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Clinical and Research News
Reduced Smell Activity May Point To Schizophrenia Predisposition
Psychiatric News
Volume 36 Number 16 page 18-18

Several years ago, Lili Kopala, M.D., a psychiatrist with Dalhousie University in Halifax, Nova Scotia, Canada, and her colleagues examined smell acuity in identical twins discordant for schizophrenia. The twins with schizophrenia had considerable olfaction impairment compared with healthy controls, but the twins without schizophrenia had some impairment as well. The unaffected twins’ performance fell midway between that of the affected twins and that of the healthy controls.

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Fifty-eight percent of patients with schizophrenia, 34 percent of nonschizophrenia subjects from families with schizophrenia, and 9 percent of healthy controls had senses of smell in the impaired range. "Impaired" was defined as a score on the University of Pennsylvania Smell Identification Test of less than 34 of 40 for men and less than 35 of 40 for women. (Source: Lili Kopala, M.D., et al., Dalhousie University, Halifax, Nova Scotia)

This finding made Kopala and her coworkers wonder whether smell impairment might indicate a genetic susceptibility to schizophrenia in persons coming from families with a genetic predisposition to the disease. So they decided to test their hypothesis in another study.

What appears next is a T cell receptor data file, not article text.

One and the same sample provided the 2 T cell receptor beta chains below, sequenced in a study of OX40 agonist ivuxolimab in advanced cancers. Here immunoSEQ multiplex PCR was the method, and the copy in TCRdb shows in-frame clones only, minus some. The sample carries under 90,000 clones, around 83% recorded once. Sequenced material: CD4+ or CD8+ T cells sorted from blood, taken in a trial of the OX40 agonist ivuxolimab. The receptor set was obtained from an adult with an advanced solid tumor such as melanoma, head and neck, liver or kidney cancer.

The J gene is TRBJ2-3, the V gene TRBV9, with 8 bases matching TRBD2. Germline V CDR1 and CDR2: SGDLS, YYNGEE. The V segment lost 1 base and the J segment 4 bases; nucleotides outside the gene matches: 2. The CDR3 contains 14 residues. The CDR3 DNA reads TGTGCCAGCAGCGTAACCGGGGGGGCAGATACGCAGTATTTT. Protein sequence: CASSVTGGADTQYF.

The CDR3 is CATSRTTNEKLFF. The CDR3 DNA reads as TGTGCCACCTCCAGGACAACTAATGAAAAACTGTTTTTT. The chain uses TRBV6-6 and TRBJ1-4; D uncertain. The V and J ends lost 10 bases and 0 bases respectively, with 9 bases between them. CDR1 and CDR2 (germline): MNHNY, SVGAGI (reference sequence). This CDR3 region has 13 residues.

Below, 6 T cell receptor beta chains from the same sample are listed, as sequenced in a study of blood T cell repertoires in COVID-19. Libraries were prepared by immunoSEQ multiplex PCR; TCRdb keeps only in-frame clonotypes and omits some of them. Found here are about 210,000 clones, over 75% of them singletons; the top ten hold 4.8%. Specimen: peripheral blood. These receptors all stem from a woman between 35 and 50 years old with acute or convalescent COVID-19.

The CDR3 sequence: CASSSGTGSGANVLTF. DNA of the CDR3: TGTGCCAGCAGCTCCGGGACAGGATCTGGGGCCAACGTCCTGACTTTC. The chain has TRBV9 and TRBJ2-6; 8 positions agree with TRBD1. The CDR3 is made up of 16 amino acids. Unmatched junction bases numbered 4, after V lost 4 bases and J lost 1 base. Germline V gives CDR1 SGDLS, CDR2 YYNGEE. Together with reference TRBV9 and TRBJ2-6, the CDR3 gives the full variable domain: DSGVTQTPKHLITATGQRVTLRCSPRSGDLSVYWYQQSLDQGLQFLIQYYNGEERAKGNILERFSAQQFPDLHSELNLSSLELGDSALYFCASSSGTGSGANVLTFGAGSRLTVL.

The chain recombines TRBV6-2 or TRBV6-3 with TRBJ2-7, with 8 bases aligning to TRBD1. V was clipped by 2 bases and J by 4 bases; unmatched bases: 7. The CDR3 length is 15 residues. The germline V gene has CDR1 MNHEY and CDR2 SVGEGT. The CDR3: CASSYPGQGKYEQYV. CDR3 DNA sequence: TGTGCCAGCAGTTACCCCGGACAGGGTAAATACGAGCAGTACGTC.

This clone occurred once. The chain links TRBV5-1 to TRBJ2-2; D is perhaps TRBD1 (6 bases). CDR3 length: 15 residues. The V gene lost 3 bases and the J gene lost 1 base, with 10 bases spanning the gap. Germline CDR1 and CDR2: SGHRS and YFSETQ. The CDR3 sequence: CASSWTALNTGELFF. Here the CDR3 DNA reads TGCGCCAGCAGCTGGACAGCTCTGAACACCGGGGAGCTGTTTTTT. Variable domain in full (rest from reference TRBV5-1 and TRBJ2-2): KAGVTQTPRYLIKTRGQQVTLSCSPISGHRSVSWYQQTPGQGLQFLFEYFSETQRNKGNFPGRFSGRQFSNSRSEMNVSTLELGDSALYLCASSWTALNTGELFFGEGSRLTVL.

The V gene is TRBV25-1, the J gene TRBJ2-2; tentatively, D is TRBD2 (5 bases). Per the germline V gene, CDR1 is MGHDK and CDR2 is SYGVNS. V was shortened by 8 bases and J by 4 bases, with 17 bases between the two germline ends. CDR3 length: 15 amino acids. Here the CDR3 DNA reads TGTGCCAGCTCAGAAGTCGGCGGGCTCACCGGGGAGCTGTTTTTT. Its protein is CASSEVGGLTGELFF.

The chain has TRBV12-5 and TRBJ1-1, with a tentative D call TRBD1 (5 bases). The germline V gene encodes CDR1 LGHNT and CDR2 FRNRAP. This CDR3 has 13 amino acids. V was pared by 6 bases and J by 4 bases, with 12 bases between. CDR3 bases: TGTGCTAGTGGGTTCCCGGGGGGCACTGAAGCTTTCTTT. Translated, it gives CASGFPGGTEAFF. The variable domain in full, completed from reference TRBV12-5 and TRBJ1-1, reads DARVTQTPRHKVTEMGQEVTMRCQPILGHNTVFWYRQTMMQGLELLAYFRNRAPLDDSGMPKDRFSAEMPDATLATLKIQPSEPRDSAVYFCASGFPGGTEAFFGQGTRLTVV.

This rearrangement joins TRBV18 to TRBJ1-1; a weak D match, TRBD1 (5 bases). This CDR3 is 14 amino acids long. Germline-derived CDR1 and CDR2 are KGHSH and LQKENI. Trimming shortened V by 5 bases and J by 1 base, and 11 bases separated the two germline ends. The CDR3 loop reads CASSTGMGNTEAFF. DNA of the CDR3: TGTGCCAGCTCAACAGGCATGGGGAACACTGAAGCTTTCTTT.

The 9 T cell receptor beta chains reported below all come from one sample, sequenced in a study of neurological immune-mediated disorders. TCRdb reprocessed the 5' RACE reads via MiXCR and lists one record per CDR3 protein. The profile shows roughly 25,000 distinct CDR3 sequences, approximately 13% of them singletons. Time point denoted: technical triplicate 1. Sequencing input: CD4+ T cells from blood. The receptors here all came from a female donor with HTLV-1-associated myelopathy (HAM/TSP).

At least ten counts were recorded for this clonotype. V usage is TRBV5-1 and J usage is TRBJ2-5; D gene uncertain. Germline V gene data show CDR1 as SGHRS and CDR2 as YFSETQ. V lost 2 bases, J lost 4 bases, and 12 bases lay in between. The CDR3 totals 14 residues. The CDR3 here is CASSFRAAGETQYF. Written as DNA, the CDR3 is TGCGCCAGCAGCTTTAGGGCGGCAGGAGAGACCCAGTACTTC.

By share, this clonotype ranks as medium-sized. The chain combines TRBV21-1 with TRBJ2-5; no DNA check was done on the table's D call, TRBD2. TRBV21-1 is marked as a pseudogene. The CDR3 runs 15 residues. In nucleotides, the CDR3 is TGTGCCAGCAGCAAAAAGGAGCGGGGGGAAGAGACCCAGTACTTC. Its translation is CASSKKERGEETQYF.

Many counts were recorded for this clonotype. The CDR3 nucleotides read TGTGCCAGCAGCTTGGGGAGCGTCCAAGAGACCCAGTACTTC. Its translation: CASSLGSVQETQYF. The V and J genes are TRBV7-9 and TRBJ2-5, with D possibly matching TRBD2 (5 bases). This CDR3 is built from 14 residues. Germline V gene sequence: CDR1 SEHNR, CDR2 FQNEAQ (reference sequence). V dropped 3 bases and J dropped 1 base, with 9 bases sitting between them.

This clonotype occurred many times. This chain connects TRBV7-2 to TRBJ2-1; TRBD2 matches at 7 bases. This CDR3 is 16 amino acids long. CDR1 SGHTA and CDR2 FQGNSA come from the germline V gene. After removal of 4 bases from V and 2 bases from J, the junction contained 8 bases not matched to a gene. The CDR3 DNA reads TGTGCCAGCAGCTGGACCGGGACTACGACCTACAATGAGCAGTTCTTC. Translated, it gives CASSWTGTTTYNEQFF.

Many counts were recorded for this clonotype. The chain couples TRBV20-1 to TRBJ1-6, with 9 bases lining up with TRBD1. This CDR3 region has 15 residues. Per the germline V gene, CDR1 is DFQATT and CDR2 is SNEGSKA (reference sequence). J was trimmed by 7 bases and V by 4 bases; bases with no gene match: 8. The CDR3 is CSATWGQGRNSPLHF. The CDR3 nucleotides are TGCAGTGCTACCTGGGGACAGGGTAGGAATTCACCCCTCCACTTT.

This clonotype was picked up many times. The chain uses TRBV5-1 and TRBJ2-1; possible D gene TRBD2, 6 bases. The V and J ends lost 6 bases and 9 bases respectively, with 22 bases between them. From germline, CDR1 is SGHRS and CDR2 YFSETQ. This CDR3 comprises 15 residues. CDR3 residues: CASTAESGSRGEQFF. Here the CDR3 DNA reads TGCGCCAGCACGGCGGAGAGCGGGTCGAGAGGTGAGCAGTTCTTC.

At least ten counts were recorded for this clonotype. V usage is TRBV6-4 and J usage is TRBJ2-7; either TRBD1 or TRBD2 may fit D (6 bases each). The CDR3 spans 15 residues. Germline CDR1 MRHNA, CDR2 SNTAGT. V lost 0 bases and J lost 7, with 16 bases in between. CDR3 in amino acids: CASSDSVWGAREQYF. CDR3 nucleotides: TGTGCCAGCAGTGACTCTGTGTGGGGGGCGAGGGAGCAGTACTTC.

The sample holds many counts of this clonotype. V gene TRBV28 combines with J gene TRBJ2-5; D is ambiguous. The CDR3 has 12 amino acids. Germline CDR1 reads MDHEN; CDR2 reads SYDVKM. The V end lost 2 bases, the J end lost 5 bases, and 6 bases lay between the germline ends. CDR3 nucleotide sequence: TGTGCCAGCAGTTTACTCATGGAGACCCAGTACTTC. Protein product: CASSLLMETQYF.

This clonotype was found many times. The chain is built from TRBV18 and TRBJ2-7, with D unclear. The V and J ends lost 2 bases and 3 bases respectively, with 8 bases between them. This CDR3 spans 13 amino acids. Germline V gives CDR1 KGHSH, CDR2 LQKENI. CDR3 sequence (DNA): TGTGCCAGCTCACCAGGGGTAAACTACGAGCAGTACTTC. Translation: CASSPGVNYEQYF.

The results, reported in the August American Journal of Psychiatry, confirm their hypothesis, Kopala and her colleagues believe.

Kopala and her coworkers gave a smell identification test to three groups of subjects younger than age 65. The first group consisted of 19 individuals with schizophrenia who came from families that had had various members with schizophrenia throughout the generations. In other words, it was clear that a strong genetic predisposition to schizophrenia was present in these families.

The second group consisted of 27 persons who also came from these families but who did not have schizophrenia. These individuals presumably had some genetic predisposition to schizophrenia as well, but had not developed schizophrenia.

A third group consisted of 43 healthy volunteers who were matched for age and gender to each schizophrenia and nonschizophrenia subject; an adequate match for three subjects could not be found.

The researchers then compared olfactory test results among the three groups. As they expected, subjects with schizophrenia performed worst on the test, healthy controls best, and subjects without schizophrenia but presumably with some genetic vulnerability to the disease in-between. Specifically, 58 percent of schizophrenia patients, 34 percent of nonschizophrenia subjects, and nine percent of healthy controls performed in the impaired range (see chart).

Thus, "impaired olfactory deficits may aggregate in families with schizophrenia and may be indicative of a genetic predisposition to psychosis," Kopala and her colleagues conclude.

The report, "Impaired Olfactory Identification in Relatives of Patients with Familial Schizophrenia," is posted on the journal’s Web site at ajp.psychiatryonline.org under the August issue.▪ 
 AM J PSYCHIATRY20011581286

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Fifty-eight percent of patients with schizophrenia, 34 percent of nonschizophrenia subjects from families with schizophrenia, and 9 percent of healthy controls had senses of smell in the impaired range. "Impaired" was defined as a score on the University of Pennsylvania Smell Identification Test of less than 34 of 40 for men and less than 35 of 40 for women. (Source: Lili Kopala, M.D., et al., Dalhousie University, Halifax, Nova Scotia)

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